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Relation of Higher Resting Heart Rate to Risk of Cardiovascular Versus Noncardiovascular Death

Published on Apr 1, 2017in American Journal of Cardiology2.843
· DOI :10.1016/j.amjcard.2016.11.059
Lubna Alhalabi1
Estimated H-index: 1
,
Matthew J. Singleton2
Estimated H-index: 2
(Wake Forest University)
+ 3 AuthorsElsayed Z. Soliman50
Estimated H-index: 50
(Wake Forest University)
Abstract
Higher resting heart rate (RHR) is associated with increased risk of all-cause and cardiovascular mortality, with some reports showing the magnitude of association with all-cause mortality being stronger than that with cardiovascular mortality. This suggests that RHR association with mortality may not be limited to cardiovascular death. We compared the association between RHR with cardiovascular and noncardiovascular mortality in 6,743 participants (mean age 58.7 years, 52% women, 48% non-Hispanic whites) from the Third National Health and Nutrition Examination Survey (NHANES-III) after excluding those on antiarrhythmic drugs or with missing data. RHR data were obtained from standard 12-lead electrocardiogram recorded on the NHANES participants during a physical examination. National Death Index was used to identify the date and cause of death. Multivariable Cox proportional hazards analysis was used to calculate the hazard ratios (HRs) and 95% CIs for cardiovascular mortality and noncardiovascular mortality, separately, associated with 10 beats/min increase in RHR. During a median follow-up of 13.9 years, 906 cardiovascular deaths and 1,306 noncardiovascular deaths occurred. In models adjusted for age, gender, race, hypertension, diabetes, obesity, dyslipidemia, previous cardiovascular disease, smoking, cancer, chronic obstructive airway disease, thyroid disease, and serum creatinine, higher RHR was associated with increased risk of both cardiovascular mortality and noncardiovascular mortality with a relatively similar magnitude of risk (HR 1.19, 95% CI 1.12 to 1.26 and HR 1.23, 95% CI 1.17 to 1.29, respectively). In conclusion, higher RHR is associated with both cardiovascular mortality and noncardiovascular mortality suggesting that RHR is probably a marker of overall well-being rather than a marker of cardiovascular health.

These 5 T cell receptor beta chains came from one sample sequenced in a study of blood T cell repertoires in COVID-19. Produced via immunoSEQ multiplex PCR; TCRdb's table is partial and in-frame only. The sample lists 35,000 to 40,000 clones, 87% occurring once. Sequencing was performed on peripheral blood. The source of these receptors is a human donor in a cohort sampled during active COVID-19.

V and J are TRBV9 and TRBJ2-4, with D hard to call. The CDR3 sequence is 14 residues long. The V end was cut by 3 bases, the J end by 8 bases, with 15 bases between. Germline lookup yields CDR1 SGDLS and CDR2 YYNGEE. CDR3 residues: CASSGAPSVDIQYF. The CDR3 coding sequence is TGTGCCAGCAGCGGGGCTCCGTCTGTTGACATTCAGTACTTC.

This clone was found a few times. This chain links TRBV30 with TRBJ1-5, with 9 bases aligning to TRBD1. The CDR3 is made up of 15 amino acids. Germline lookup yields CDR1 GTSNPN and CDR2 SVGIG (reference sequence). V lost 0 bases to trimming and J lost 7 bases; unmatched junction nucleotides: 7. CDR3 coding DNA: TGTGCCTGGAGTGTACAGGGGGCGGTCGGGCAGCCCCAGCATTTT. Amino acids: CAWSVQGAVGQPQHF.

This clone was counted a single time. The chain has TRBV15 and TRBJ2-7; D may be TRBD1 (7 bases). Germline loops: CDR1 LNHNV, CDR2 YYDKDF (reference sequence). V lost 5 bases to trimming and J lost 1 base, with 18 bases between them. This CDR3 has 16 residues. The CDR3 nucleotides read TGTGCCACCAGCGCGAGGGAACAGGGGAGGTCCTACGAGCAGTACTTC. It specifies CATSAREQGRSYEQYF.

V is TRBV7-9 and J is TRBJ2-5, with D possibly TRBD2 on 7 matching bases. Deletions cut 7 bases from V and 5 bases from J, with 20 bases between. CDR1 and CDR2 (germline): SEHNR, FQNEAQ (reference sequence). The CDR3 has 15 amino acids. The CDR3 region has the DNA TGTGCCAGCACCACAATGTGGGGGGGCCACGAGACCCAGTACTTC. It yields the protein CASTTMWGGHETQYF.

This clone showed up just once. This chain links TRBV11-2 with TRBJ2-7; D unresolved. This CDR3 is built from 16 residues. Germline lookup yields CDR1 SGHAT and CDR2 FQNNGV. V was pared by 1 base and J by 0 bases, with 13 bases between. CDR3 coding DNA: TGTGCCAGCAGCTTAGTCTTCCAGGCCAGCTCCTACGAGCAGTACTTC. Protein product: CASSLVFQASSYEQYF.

• References (29)
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#1Karl Swedberg (University of Gothenburg)H-Index: 117
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